We are currently living in the era coined by scientists as the ‘Anthropocene’, where no part of the planet is untouched by human influence. With this comes an increase in human population and the expansion of towns and cities across many countries. Not only are these urban dwellings home to people but are also increasingly becoming home to a myriad of different insect pollinators. These include many common pollinators such the white-tailed bumblebee Bombus lucorum, and the common marmalade hoverfly Episyrphus balteatus. Unfortunately, the increase in urbanisation comes with a plethora of problems that are contributing to the mass decline of pollinators that is currently being documented.
One such problem is the loss of floral resources for pollinators, with many urban areas having low-quality habitats. Aside from the main cover of urbanised areas being roads and buildings, parks with vegetation and trees are sparsely distributed and fragmented from each other. Gardens have the potential to be havens for pollinators as they’re so widely dispersed but currently have their own problems. Often people opt for low-maintenance gardens that contain little-to-no flowering plants, paving and artificial turf. Gardens do have the potential to provide ample floral resources for pollinators if the correct plants are grown, with much research showing that pollinators can flourish in these environments. Determining what these plants are and growing them in flower borders of gardens, parklands and throughout urban environments could go a long way in reversing the declining pollinator population.
My research at Northumbria University used a relatively novel approach to explore the preference of pollinators in choosing native and non-native flowers within the same urban parkland. Pollinators and the flowers they visited were recorded in two close-proximity habitats; a wildflower walkway that consisted of native flowers more typical of those found in rural settings in the countryside, and a cultivated flower border that consisted of mainly non-native flowers more typical of an urban parkland or garden. The wildflower walkway was unmanaged so never watered, weeded or altered. The cultivated flower border, on the other hand, was watered and weeded regularly.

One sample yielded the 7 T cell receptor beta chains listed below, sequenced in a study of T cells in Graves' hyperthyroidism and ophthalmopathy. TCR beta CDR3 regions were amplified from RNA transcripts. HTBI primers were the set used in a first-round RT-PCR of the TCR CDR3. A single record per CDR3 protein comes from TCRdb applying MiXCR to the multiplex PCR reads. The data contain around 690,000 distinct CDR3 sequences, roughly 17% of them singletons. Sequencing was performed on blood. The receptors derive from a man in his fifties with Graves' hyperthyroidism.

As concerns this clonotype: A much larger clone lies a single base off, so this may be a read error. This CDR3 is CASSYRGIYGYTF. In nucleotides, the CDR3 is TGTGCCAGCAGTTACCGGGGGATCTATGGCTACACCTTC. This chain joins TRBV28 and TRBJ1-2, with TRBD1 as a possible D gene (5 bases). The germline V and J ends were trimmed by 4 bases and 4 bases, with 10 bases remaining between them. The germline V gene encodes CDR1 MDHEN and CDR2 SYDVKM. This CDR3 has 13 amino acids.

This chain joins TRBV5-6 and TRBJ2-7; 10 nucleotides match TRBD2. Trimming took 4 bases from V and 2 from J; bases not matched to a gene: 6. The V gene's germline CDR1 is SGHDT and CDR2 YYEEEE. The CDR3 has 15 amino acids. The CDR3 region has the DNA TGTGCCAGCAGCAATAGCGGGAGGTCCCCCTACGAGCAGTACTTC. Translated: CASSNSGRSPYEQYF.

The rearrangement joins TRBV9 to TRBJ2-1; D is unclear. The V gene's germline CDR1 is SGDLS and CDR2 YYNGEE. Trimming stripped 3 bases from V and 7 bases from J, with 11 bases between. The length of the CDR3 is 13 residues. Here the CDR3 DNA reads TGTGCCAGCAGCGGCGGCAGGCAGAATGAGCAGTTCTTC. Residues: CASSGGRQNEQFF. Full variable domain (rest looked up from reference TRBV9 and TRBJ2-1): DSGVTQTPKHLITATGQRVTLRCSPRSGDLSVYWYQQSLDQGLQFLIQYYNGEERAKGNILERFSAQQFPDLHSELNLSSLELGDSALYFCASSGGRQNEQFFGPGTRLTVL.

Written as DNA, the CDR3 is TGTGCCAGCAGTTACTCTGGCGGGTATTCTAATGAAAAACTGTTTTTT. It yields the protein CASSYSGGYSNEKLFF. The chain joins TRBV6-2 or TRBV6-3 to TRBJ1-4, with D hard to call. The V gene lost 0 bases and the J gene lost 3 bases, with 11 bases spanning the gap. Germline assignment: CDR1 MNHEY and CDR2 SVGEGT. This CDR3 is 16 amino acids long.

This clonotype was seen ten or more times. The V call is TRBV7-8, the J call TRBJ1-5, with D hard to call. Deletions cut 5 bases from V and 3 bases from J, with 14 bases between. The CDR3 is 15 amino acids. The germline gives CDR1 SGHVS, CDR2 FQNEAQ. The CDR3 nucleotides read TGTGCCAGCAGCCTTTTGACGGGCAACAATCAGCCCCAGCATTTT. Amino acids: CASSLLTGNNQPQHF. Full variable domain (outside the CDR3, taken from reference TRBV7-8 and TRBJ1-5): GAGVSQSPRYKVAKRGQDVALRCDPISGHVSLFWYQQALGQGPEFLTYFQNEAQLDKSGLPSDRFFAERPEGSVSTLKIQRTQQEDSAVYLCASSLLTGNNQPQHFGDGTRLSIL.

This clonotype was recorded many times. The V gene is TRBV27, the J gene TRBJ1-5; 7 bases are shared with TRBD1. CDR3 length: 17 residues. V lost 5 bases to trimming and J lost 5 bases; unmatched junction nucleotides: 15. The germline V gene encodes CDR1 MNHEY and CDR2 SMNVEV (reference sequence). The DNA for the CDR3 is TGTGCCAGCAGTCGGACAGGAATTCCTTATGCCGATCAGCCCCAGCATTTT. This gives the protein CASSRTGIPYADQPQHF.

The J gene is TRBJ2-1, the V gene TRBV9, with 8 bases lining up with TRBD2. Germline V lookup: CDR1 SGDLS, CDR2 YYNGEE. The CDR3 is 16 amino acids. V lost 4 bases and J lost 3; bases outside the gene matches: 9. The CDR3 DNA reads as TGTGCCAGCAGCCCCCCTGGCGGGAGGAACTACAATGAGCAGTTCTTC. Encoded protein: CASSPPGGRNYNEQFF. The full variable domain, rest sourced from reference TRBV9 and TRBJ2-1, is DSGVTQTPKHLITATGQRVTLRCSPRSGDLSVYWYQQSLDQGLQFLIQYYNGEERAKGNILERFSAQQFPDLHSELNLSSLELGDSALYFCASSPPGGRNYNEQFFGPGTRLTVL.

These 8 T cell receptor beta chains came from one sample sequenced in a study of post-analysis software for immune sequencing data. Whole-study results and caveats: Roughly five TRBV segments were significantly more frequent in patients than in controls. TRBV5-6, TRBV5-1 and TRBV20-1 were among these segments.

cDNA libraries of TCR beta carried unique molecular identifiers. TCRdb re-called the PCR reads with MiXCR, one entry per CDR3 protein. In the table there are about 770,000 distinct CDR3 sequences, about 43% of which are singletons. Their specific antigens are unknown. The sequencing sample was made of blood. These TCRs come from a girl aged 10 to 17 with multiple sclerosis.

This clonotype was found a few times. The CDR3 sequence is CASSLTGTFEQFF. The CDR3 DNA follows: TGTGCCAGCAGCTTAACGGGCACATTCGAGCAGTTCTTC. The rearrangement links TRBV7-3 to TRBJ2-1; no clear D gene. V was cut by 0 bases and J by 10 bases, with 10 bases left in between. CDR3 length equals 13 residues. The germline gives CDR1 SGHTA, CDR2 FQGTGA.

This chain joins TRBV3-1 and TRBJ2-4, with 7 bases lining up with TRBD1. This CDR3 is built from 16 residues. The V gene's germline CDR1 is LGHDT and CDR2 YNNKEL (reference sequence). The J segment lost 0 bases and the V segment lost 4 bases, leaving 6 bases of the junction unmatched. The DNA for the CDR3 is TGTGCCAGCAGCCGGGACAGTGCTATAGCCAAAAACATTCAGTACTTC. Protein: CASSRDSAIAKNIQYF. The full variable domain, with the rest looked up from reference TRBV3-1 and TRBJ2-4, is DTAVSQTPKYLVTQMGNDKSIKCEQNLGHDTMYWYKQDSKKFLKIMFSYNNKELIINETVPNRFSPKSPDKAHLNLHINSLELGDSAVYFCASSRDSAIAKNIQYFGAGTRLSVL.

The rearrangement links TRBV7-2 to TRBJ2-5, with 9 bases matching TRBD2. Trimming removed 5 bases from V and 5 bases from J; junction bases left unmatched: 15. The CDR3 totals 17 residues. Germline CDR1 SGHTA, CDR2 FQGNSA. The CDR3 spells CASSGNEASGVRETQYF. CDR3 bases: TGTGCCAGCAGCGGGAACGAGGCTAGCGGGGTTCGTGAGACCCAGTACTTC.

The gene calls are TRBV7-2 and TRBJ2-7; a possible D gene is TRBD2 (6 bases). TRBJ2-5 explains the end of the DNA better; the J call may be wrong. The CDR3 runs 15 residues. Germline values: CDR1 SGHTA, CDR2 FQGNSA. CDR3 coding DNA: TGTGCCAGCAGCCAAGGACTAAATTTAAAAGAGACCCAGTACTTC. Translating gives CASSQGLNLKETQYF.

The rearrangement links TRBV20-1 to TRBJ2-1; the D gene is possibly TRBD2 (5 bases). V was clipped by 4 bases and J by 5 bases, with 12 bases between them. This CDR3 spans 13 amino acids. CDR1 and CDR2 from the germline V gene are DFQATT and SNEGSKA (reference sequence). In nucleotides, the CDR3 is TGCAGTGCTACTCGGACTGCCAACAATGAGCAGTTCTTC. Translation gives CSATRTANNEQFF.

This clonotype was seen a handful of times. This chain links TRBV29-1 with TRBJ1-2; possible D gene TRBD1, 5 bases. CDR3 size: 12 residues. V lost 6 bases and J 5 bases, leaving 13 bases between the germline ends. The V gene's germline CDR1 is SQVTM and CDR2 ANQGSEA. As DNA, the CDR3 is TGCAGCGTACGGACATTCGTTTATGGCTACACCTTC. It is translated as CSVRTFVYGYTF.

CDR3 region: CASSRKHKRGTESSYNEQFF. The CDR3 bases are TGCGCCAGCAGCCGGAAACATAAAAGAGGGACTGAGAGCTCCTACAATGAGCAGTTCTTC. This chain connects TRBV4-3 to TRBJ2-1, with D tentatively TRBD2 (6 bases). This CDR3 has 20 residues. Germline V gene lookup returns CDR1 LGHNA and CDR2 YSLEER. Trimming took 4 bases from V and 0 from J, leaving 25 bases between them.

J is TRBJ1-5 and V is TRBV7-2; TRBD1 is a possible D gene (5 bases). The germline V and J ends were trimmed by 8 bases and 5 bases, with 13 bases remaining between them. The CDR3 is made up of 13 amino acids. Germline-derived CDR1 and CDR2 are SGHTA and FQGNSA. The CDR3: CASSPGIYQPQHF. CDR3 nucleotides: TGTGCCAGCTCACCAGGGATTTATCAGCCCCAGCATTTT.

Its been well established that flies and hoverflies are more abundant in rural settings, and bumblebees, honeybees and solitary bees are more abundant in urban settings. This was very much reflected in my research, with more flies and hoverflies visiting the wildflower walkway, and more bumblebees and honeybees visiting the cultivated flower border. I began to wonder if pollinators had preferences for particular types of flowers such as non-natives, and if so could they provide ample resources in urban settings and help reverse the declining pollinator population?
There were some clear observations throughout, such as the very distinct interaction of honeybees with Crocosmia (commonly known as montbretia), which is a perennial non-native originating from South Africa. This spectacular plant is commonly associated with hummingbirds due to its narrow, long and tubular flowers, and are a perfect fit for honeybees to gather resources from (bumblebees may struggle to squeeze between petals with their fat and fluffy bodies!). Michaelmas daisies were another perennial non-native with different varieties originating from America, Switzerland and Italy. A myriad of pollinators interacted with this plant, from honeybees and bumblebees to hoverflies and wasps. Its colourful, flat and accessible shape make it a firm favourite with many pollinators. Sea holly was also visited often by the white-tailed bumblebee Bombus lucorum. Although considered native, there are many non-native varieties such as Eryngium bourgatii (a Mediterranean flower) that provide pollen and nectar resources for pollinators and should be considered for flowering borders in gardens and parklands.
Highlighted here are only three of a multitude of non-native flowers that could be planted in urban spaces to help reverse the declining pollinator population. Other non-natives that are commonly associated with being ‘pollinator-friendly’ are Japanese anemone, Californian poppy, purple top and fuchsia. There is, of course, a much wider diversity of non-natives that are not only fantastic for our pollinators but also look spectacular in our gardens and its essential that we consider this when planning our flower borders in the future. If we want to reverse the declining pollinator population caused by the increase in urbanisation and subsequent flower resource deprivation, then we need to contribute by filling our gardens throughout the year with beautiful, abundant and highly beneficial flowers for our pollinators.
By Shannon Goldberg, postgraduate, Newcastle University